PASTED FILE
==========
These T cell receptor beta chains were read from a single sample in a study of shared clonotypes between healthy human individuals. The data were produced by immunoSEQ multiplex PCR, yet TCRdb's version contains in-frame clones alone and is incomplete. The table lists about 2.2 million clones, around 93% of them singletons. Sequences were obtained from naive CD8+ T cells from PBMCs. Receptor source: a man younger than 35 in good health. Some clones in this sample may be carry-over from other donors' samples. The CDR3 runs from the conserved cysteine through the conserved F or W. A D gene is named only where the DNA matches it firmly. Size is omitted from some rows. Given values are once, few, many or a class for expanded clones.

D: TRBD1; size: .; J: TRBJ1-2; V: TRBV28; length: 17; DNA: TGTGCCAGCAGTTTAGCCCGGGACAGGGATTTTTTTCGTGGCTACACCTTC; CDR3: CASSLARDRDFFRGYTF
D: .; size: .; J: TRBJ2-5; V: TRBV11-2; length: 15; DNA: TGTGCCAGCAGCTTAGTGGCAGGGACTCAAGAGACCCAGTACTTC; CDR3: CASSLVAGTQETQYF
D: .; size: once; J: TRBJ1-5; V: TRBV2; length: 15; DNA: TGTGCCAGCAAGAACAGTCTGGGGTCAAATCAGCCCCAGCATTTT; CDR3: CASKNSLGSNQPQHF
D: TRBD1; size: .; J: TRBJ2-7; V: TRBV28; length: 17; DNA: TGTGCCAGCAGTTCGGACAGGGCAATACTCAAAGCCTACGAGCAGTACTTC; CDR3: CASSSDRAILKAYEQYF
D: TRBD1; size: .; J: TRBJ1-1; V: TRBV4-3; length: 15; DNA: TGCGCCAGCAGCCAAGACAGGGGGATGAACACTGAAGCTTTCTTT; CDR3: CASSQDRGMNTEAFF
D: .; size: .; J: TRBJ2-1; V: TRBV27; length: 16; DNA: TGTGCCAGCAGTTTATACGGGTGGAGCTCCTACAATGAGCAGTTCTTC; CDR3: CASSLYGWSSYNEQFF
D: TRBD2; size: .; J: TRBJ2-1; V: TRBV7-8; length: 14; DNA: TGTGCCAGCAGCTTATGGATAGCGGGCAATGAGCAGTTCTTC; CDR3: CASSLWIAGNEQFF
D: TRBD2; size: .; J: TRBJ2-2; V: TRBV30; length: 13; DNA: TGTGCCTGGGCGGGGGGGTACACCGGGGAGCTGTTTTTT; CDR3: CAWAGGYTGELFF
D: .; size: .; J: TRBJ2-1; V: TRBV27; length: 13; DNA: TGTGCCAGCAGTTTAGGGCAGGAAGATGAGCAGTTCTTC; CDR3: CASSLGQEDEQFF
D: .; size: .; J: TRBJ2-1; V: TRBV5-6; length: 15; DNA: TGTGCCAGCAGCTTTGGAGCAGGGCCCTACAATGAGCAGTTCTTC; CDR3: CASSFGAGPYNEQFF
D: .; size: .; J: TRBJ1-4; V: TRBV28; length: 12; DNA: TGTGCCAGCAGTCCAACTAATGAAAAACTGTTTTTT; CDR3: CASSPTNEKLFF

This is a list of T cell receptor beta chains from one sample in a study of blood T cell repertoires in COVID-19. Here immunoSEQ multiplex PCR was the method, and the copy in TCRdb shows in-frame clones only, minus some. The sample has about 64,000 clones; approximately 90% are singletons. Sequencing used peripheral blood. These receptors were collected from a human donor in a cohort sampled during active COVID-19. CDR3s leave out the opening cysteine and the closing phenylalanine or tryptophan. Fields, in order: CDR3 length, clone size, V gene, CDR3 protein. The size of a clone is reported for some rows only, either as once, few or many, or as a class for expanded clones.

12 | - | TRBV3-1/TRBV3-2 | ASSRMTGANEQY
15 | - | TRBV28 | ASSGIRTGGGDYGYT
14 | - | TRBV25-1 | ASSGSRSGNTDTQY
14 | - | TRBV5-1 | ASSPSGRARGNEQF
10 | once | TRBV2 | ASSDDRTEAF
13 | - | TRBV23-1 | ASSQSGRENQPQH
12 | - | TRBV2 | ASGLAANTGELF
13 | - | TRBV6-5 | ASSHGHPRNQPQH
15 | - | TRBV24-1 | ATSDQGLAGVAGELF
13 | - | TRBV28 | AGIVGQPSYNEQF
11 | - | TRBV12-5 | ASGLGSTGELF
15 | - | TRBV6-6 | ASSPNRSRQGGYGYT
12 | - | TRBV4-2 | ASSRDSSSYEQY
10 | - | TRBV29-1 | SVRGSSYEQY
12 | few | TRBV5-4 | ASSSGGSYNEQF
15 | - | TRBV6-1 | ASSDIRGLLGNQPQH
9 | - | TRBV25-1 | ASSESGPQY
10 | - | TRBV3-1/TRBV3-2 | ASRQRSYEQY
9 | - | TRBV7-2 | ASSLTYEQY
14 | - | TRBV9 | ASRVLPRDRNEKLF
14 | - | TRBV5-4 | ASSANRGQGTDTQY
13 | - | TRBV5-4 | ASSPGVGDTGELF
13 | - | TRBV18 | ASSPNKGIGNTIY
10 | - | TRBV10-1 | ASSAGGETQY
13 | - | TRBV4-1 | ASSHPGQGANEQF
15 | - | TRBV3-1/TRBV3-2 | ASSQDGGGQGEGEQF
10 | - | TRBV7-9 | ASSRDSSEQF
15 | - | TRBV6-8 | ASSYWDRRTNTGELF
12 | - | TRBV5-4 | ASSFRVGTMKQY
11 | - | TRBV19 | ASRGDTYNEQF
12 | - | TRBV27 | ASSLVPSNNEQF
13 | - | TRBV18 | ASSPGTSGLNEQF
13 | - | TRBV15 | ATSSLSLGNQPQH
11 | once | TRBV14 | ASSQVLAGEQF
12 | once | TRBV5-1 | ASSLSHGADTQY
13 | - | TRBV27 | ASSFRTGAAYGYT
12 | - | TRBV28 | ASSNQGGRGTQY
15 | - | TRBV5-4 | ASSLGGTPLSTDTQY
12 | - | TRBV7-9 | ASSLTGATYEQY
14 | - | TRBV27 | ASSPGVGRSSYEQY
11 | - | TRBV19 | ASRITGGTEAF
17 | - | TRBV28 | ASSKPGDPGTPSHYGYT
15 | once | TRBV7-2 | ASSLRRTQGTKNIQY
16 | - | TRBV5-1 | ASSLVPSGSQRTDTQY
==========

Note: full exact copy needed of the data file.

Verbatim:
These T cell receptor beta chains were read from a single sample in a study of shared clonotypes between healthy human individuals. The data were produced by immunoSEQ multiplex PCR, yet TCRdb's version contains in-frame clones alone and is incomplete. The table lists about 2.2 million clones, around 93% of them singletons. Sequences were obtained from naive CD8+ T cells from PBMCs. Receptor source: a man younger than 35 in good health. Some clones in this sample may be carry-over from other donors' samples. The CDR3 runs from the conserved cysteine through the conserved F or W. A D gene is named only where the DNA matches it firmly. Size is omitted from some rows. Given values are once, few, many or a class for expanded clones.

D: TRBD1; size: .; J: TRBJ1-2; V: TRBV28; length: 17; DNA: TGTGCCAGCAGTTTAGCCCGGGACAGGGATTTTTTTCGTGGCTACACCTTC; CDR3: CASSLARDRDFFRGYTF
D: .; size: .; J: TRBJ2-5; V: TRBV11-2; length: 15; DNA: TGTGCCAGCAGCTTAGTGGCAGGGACTCAAGAGACCCAGTACTTC; CDR3: CASSLVAGTQETQYF
D: .; size: once; J: TRBJ1-5; V: TRBV2; length: 15; DNA: TGTGCCAGCAAGAACAGTCTGGGGTCAAATCAGCCCCAGCATTTT; CDR3: CASKNSLGSNQPQHF
D: TRBD1; size: .; J: TRBJ2-7; V: TRBV28; length: 17; DNA: TGTGCCAGCAGTTCGGACAGGGCAATACTCAAAGCCTACGAGCAGTACTTC; CDR3: CASSSDRAILKAYEQYF
D: TRBD1; size: .; J: TRBJ1-1; V: TRBV4-3; length: 15; DNA: TGCGCCAGCAGCCAAGACAGGGGGATGAACACTGAAGCTTTCTTT; CDR3: CASSQDRGMNTEAFF
D: .; size: .; J: TRBJ2-1; V: TRBV27; length: 16; DNA: TGTGCCAGCAGTTTATACGGGTGGAGCTCCTACAATGAGCAGTTCTTC; CDR3: CASSLYGWSSYNEQFF
D: TRBD2; size: .; J: TRBJ2-1; V: TRBV7-8; length: 14; DNA: TGTGCCAGCAGCTTATGGATAGCGGGCAATGAGCAGTTCTTC; CDR3: CASSLWIAGNEQFF
D: TRBD2; size: .; J: TRBJ2-2; V: TRBV30; length: 13; DNA: TGTGCCTGGGCGGGGGGGTACACCGGGGAGCTGTTTTTT; CDR3: CAWAGGYTGELFF
D: .; size: .; J: TRBJ2-1; V: TRBV27; length: 13; DNA: TGTGCCAGCAGTTTAGGGCAGGAAGATGAGCAGTTCTTC; CDR3: CASSLGQEDEQFF
D: .; size: .; J: TRBJ2-1; V: TRBV5-6; length: 15; DNA: TGTGCCAGCAGCTTTGGAGCAGGGCCCTACAATGAGCAGTTCTTC; CDR3: CASSFGAGPYNEQFF
D: .; size: .; J: TRBJ1-4; V: TRBV28; length: 12; DNA: TGTGCCAGCAGTCCAACTAATGAAAAACTGTTTTTT; CDR3: CASSPTNEKLFF

This is a list of T cell receptor beta chains from one sample in a study of blood T cell repertoires in COVID-19. Here immunoSEQ multiplex PCR was the method, and the copy in TCRdb shows in-frame clones only, minus some. The sample has about 64,000 clones; approximately 90% are singletons. Sequencing used peripheral blood. These receptors were collected from a human donor in a cohort sampled during active COVID-19. CDR3s leave out the opening cysteine and the closing phenylalanine or tryptophan. Fields, in order: CDR3 length, clone size, V gene, CDR3 protein. The size of a clone is reported for some rows only, either as once, few or many, or as a class for expanded clones.

12 | - | TRBV3-1/TRBV3-2 | ASSRMTGANEQY
15 | - | TRBV28 | ASSGIRTGGGDYGYT
14 | - | TRBV25-1 | ASSGSRSGNTDTQY
14 | - | TRBV5-1 | ASSPSGRARGNEQF
10 | once | TRBV2 | ASSDDRTEAF
13 | - | TRBV23-1 | ASSQSGRENQPQH
12 | - | TRBV2 | ASGLAANTGELF
13 | - | TRBV6-5 | ASSHGHPRNQPQH
15 | - | TRBV24-1 | ATSDQGLAGVAGELF
13 | - | TRBV28 | AGIVGQPSYNEQF
11 | - | TRBV12-5 | ASGLGSTGELF
15 | - | TRBV6-6 | ASSPNRSRQGGYGYT
12 | - | TRBV4-2 | ASSRDSSSYEQY
10 | - | TRBV29-1 | SVRGSSYEQY
12 | few | TRBV5-4 | ASSSGGSYNEQF
15 | - | TRBV6-1 | ASSDIRGLLGNQPQH
9 | - | TRBV25-1 | ASSESGPQY
10 | - | TRBV3-1/TRBV3-2 | ASRQRSYEQY
9 | - | TRBV7-2 | ASSLTYEQY
14 | - | TRBV9 | ASRVLPRDRNEKLF
14 | - | TRBV5-4 | ASSANRGQGTDTQY
13 | - | TRBV5-4 | ASSPGVGDTGELF
13 | - | TRBV18 | ASSPNKGIGNTIY
10 | - | TRBV10-1 | ASSAGGETQY
13 | - | TRBV4-1 | ASSHPGQGANEQF
15 | - | TRBV3-1/TRBV3-2 | ASSQDGGGQGEGEQF
10 | - | TRBV7-9 | ASSRDSSEQF
15 | - | TRBV6-8 | ASSYWDRRTNTGELF
12 | - | TRBV5-4 | ASSFRVGTMKQY
11 | - | TRBV19 | ASRGDTYNEQF
12 | - | TRBV27 | ASSLVPSNNEQF
13 | - | TRBV18 | ASSPGTSGLNEQF
13 | - | TRBV15 | ATSSLSLGNQPQH
11 | once | TRBV14 | ASSQVLAGEQF
12 | once | TRBV5-1 | ASSLSHGADTQY
13 | - | TRBV27 | ASSFRTGAAYGYT
12 | - | TRBV28 | ASSNQGGRGTQY
15 | - | TRBV5-4 | ASSLGGTPLSTDTQY
12 | - | TRBV7-9 | ASSLTGATYEQY
14 | - | TRBV27 | ASSPGVGRSSYEQY
11 | - | TRBV19 | ASRITGGTEAF
17 | - | TRBV28 | ASSKPGDPGTPSHYGYT
15 | once | TRBV7-2 | ASSLRRTQGTKNIQY
16 | - | TRBV5-1 | ASSLVPSGSQRTDTQY